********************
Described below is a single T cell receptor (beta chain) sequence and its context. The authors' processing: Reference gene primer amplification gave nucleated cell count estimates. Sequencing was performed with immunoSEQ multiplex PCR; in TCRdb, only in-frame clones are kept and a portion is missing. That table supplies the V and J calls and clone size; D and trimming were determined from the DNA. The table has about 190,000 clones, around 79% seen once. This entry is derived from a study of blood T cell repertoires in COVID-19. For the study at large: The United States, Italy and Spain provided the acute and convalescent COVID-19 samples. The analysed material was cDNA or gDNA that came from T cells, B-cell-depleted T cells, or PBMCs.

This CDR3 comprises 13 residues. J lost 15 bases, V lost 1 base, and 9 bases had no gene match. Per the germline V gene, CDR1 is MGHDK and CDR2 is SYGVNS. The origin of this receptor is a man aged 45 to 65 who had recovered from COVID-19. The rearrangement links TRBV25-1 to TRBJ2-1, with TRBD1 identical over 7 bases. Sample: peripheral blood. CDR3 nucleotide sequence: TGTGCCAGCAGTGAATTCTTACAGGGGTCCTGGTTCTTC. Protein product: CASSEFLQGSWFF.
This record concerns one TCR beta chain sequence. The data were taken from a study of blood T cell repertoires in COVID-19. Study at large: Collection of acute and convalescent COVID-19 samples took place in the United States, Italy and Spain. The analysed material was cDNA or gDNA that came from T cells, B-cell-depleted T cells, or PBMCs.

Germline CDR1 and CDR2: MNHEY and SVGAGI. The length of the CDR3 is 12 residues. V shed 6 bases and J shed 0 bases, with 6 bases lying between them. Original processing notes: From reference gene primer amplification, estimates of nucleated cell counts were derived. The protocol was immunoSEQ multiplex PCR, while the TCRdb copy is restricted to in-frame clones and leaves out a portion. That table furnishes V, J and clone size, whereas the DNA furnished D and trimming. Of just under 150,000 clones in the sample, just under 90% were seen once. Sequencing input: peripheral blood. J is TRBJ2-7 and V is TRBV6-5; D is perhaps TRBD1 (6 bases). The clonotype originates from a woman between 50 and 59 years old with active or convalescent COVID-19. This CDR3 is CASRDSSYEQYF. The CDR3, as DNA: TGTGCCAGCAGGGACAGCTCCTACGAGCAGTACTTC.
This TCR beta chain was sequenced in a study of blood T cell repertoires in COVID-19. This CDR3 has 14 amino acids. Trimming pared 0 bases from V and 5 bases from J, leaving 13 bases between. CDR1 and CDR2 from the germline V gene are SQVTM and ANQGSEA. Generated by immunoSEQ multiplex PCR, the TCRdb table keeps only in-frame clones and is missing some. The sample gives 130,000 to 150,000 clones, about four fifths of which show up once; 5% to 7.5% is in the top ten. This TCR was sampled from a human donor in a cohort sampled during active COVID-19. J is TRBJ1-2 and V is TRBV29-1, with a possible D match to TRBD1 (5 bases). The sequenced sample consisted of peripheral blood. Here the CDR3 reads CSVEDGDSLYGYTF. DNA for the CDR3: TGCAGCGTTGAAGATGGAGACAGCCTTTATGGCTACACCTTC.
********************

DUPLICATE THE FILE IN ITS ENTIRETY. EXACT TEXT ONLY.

Described below is a single T cell receptor (beta chain) sequence and its context. The authors' processing: Reference gene primer amplification gave nucleated cell count estimates. Sequencing was performed with immunoSEQ multiplex PCR; in TCRdb, only in-frame clones are kept and a portion is missing. That table supplies the V and J calls and clone size; D and trimming were determined from the DNA. The table has about 190,000 clones, around 79% seen once. This entry is derived from a study of blood T cell repertoires in COVID-19. For the study at large: The United States, Italy and Spain provided the acute and convalescent COVID-19 samples. The analysed material was cDNA or gDNA that came from T cells, B-cell-depleted T cells, or PBMCs.

This CDR3 comprises 13 residues. J lost 15 bases, V lost 1 base, and 9 bases had no gene match. Per the germline V gene, CDR1 is MGHDK and CDR2 is SYGVNS. The origin of this receptor is a man aged 45 to 65 who had recovered from COVID-19. The rearrangement links TRBV25-1 to TRBJ2-1, with TRBD1 identical over 7 bases. Sample: peripheral blood. CDR3 nucleotide sequence: TGTGCCAGCAGTGAATTCTTACAGGGGTCCTGGTTCTTC. Protein product: CASSEFLQGSWFF.
This record concerns one TCR beta chain sequence. The data were taken from a study of blood T cell repertoires in COVID-19. Study at large: Collection of acute and convalescent COVID-19 samples took place in the United States, Italy and Spain. The analysed material was cDNA or gDNA that came from T cells, B-cell-depleted T cells, or PBMCs.

Germline CDR1 and CDR2: MNHEY and SVGAGI. The length of the CDR3 is 12 residues. V shed 6 bases and J shed 0 bases, with 6 bases lying between them. Original processing notes: From reference gene primer amplification, estimates of nucleated cell counts were derived. The protocol was immunoSEQ multiplex PCR, while the TCRdb copy is restricted to in-frame clones and leaves out a portion. That table furnishes V, J and clone size, whereas the DNA furnished D and trimming. Of just under 150,000 clones in the sample, just under 90% were seen once. Sequencing input: peripheral blood. J is TRBJ2-7 and V is TRBV6-5; D is perhaps TRBD1 (6 bases). The clonotype originates from a woman between 50 and 59 years old with active or convalescent COVID-19. This CDR3 is CASRDSSYEQYF. The CDR3, as DNA: TGTGCCAGCAGGGACAGCTCCTACGAGCAGTACTTC.
This TCR beta chain was sequenced in a study of blood T cell repertoires in COVID-19. This CDR3 has 14 amino acids. Trimming pared 0 bases from V and 5 bases from J, leaving 13 bases between. CDR1 and CDR2 from the germline V gene are SQVTM and ANQGSEA. Generated by immunoSEQ multiplex PCR, the TCRdb table keeps only in-frame clones and is missing some. The sample gives 130,000 to 150,000 clones, about four fifths of which show up once; 5% to 7.5% is in the top ten. This TCR was sampled from a human donor in a cohort sampled during active COVID-19. J is TRBJ1-2 and V is TRBV29-1, with a possible D match to TRBD1 (5 bases). The sequenced sample consisted of peripheral blood. Here the CDR3 reads CSVEDGDSLYGYTF. DNA for the CDR3: TGCAGCGTTGAAGATGGAGACAGCCTTTATGGCTACACCTTC.